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Network Topologies

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Network Topologies
Objectives
• Describe the basic and hybrid LAN
physical topologies, and their uses,
advantages and disadvantages
• Describe the backbone structures that
form the foundation for most LANs
Simple Physical Topologies
• Physical topology: physical layout of nodes on a
network
• Three fundamental shapes:
– Bus
– Ring
– Star
• May create hybrid topologies
• Topology integral to type of network, cabling
infrastructure, and transmission media used
Bus
• Single cable connects all network nodes
without intervening connectivity devices
• Devices share responsibility for getting
data from one point to another
• Terminators stop signals after reaching
end of wire
– Prevent signal bounce
• Inexpensive, not very scalable
• Difficult to troubleshoot, not fault-tolerant
Bus (continued)
Advantages of Bus Topology
• Works well for small networks
• Relatively inexpensive to implement
• Easy to add to it
Disadvantages of
Bus Topology
• Management costs can be high
• Potential for congestion with network
traffic
Ring
Simple Physical Topologies
• Physical topology
– Physical layout of a network
• A Bus topology consists of a single cable—called
a bus— connecting all nodes on a network without
intervening connectivity devices
Advantages of Bus Topology
• Works well for small networks
• Relatively inexpensive to implement
• Easy to add to it
Disadvantages of
Bus Topology
• Management costs can be high
• Potential for congestion with network
traffic
Simple Physical Topologies
• Ring topology
– Each node is connected to the two nearest nodes so the entire
network forms a circle
– One method for passing data on ring networks is token passing
• Active topology
– Each workstation transmits data
Advantages of Ring Topology
• Easier to manage; easier to locate a
defective node or cable problem
• Well-suited for transmitting signals over
long distances on a LAN
• Handles high-volume network traffic
• Enables reliable communication
Disadvantages of
Ring Topology
• Expensive
• Requires more cable and network
equipment at the start
• Not used as widely as bus topology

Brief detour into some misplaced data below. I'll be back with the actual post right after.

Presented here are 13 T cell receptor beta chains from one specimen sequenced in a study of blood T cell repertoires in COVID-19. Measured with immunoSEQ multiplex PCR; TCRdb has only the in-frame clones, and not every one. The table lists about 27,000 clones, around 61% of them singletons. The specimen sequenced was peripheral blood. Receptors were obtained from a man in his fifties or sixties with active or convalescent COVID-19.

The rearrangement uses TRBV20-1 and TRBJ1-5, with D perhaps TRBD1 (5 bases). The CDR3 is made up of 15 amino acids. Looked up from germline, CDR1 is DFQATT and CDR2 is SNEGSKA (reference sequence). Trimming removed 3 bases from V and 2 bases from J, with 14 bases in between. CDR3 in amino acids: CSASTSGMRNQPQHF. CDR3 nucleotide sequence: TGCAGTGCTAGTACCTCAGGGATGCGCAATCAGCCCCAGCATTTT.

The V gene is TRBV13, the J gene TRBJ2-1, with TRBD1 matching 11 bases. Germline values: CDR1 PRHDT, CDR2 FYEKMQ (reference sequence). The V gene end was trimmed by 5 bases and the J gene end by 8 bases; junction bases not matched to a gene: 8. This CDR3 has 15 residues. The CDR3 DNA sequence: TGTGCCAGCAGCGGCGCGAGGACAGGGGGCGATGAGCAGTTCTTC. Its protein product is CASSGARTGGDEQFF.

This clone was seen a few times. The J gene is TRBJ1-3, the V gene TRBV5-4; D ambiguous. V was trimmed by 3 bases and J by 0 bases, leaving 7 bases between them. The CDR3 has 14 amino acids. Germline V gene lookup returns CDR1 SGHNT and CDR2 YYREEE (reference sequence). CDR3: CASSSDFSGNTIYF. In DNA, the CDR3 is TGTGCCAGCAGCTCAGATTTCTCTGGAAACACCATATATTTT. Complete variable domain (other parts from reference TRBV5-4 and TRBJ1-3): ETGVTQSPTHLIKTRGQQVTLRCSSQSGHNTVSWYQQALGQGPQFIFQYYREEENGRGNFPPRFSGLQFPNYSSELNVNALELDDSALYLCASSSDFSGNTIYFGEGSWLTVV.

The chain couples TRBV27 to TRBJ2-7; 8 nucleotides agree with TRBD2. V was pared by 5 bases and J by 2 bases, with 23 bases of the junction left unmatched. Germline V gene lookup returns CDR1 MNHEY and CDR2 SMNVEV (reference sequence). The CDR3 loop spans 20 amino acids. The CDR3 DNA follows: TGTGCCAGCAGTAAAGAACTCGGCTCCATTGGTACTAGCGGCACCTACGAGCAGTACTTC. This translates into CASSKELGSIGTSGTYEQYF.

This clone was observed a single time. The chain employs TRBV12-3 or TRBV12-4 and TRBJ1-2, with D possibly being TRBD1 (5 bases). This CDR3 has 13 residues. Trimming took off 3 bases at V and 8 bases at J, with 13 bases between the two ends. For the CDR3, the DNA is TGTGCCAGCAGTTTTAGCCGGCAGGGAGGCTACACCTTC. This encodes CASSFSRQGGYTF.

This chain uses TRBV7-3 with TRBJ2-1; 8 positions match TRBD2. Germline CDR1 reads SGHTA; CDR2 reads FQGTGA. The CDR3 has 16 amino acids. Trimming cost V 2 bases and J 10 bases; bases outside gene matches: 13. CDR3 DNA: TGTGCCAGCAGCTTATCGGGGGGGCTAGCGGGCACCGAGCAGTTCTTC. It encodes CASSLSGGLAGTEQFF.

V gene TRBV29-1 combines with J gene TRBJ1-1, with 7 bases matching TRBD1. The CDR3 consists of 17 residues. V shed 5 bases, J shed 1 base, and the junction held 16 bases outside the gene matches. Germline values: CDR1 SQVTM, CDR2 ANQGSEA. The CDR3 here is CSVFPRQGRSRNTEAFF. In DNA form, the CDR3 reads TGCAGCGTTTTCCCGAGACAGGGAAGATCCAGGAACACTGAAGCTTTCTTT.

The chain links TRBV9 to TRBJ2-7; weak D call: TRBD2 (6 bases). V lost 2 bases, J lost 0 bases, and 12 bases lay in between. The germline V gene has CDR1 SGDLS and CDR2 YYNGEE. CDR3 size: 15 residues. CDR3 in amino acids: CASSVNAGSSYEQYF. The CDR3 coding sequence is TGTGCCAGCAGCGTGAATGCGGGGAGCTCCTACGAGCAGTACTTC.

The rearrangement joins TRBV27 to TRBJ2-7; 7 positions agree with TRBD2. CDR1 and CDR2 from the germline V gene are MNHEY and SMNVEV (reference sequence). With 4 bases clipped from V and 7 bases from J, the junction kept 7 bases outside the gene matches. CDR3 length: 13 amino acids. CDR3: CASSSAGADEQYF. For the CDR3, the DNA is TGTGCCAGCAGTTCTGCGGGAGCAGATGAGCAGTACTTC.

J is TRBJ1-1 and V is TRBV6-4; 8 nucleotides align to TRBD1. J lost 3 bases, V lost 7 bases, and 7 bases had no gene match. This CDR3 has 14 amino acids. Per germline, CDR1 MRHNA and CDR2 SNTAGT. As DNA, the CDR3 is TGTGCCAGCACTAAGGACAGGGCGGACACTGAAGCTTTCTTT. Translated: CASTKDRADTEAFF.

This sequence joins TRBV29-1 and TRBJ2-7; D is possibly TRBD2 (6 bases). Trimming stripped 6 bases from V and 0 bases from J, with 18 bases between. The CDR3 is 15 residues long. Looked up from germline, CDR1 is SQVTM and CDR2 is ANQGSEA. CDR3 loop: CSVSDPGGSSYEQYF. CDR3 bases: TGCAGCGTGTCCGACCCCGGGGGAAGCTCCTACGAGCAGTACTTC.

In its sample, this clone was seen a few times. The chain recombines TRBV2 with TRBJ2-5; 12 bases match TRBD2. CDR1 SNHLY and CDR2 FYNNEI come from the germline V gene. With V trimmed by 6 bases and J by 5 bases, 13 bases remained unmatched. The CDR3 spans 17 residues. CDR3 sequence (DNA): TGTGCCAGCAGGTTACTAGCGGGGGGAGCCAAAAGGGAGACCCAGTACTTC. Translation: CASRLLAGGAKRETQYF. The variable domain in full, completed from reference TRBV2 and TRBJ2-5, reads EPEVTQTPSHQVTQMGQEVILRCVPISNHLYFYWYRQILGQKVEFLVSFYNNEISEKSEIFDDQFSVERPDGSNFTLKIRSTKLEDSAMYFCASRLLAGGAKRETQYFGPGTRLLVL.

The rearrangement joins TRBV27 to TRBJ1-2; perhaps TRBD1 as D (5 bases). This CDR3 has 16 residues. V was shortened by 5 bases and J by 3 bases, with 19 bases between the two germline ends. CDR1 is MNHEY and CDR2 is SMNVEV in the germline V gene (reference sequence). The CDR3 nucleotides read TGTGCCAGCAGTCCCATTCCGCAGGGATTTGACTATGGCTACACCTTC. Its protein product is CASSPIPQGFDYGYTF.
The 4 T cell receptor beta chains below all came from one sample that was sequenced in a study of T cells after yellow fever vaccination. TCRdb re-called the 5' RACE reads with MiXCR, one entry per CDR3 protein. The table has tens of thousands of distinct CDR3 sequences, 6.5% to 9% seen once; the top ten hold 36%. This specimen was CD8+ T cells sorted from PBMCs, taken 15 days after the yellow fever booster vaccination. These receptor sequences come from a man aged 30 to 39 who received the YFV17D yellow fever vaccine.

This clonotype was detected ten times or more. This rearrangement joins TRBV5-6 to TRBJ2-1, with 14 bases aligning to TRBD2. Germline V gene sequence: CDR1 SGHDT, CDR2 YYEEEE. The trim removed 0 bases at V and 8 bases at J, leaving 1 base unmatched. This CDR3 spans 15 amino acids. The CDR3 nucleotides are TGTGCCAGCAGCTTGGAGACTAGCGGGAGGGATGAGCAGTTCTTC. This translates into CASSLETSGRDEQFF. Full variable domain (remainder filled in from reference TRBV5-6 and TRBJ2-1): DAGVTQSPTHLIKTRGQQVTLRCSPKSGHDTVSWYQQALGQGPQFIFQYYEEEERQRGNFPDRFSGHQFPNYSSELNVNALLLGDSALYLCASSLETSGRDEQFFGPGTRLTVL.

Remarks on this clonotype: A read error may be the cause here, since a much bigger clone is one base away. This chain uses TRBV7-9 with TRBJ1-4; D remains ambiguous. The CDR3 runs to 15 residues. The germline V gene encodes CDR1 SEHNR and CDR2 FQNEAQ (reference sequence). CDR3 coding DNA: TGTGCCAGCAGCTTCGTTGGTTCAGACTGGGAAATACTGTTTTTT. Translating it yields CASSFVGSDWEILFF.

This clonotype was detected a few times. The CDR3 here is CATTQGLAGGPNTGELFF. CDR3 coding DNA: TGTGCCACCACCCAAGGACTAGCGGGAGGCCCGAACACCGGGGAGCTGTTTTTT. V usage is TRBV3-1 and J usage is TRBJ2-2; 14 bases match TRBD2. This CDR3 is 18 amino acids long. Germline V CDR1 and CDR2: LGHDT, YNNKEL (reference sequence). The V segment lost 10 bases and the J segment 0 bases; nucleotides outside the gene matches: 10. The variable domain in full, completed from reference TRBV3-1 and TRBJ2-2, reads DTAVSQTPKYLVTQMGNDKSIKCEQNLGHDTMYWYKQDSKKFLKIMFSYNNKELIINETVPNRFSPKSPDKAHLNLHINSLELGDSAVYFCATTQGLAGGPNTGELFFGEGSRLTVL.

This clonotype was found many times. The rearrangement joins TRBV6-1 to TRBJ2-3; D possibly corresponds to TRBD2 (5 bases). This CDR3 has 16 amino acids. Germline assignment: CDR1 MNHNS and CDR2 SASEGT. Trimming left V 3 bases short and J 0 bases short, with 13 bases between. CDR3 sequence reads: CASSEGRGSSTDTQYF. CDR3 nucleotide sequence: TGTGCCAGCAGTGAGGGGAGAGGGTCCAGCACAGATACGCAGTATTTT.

– Fewer equipment options
– Fewer options for expansion to high-speed
communication
Star
Simple Physical Topologies
• Star topology
– Every node on the network is connected through
a central device
Star (continued)
• Any single cable connects only two devices
– Cabling problems affect two nodes at most
• Requires more cabling than ring or bus networks
– More fault-tolerant
• Easily moved, isolated, or interconnected with
other networks
– Scalable
• Supports max of 1024 addressable nodes on
logical network
Advantages of Star Topology
•
•
•
•
•
Good option for modern networks
Low startup costs
Easy to manage
Offers opportunities for expansion
Most popular topology in use; wide variety
of equipment available
Disadvantages of
Star Topology
• Hub is a single point of failure
• Requires more cable than the bus
Hybrid Physical Topologies:
Star-Wired Ring
Star-Wired Bus
Backbone Networks: Serial
Backbone
• Daisy chain: linked series of devices
– Hubs and switches often connected in daisy
chain to extend a network
• Hubs, gateways, routers, switches, and
bridges can form part of backbone
• Extent to which hubs can be connected is
limited
Backbone Networks: Serial
Backbone (continued)
Distributed Backbone
Collapsed Backbone
Parallel Backbone
Logical Topologies
• Logical topology: how data is transmitted
between nodes
– May not match physical topology
• Bus logical topology: signals travel from one
network device to all other devices on network
– Required by bus, star, star-wired physical topologies
• Ring logical topology: signals follow circular path
between sender and receiver
– Required by ring, star-wired ring topologies
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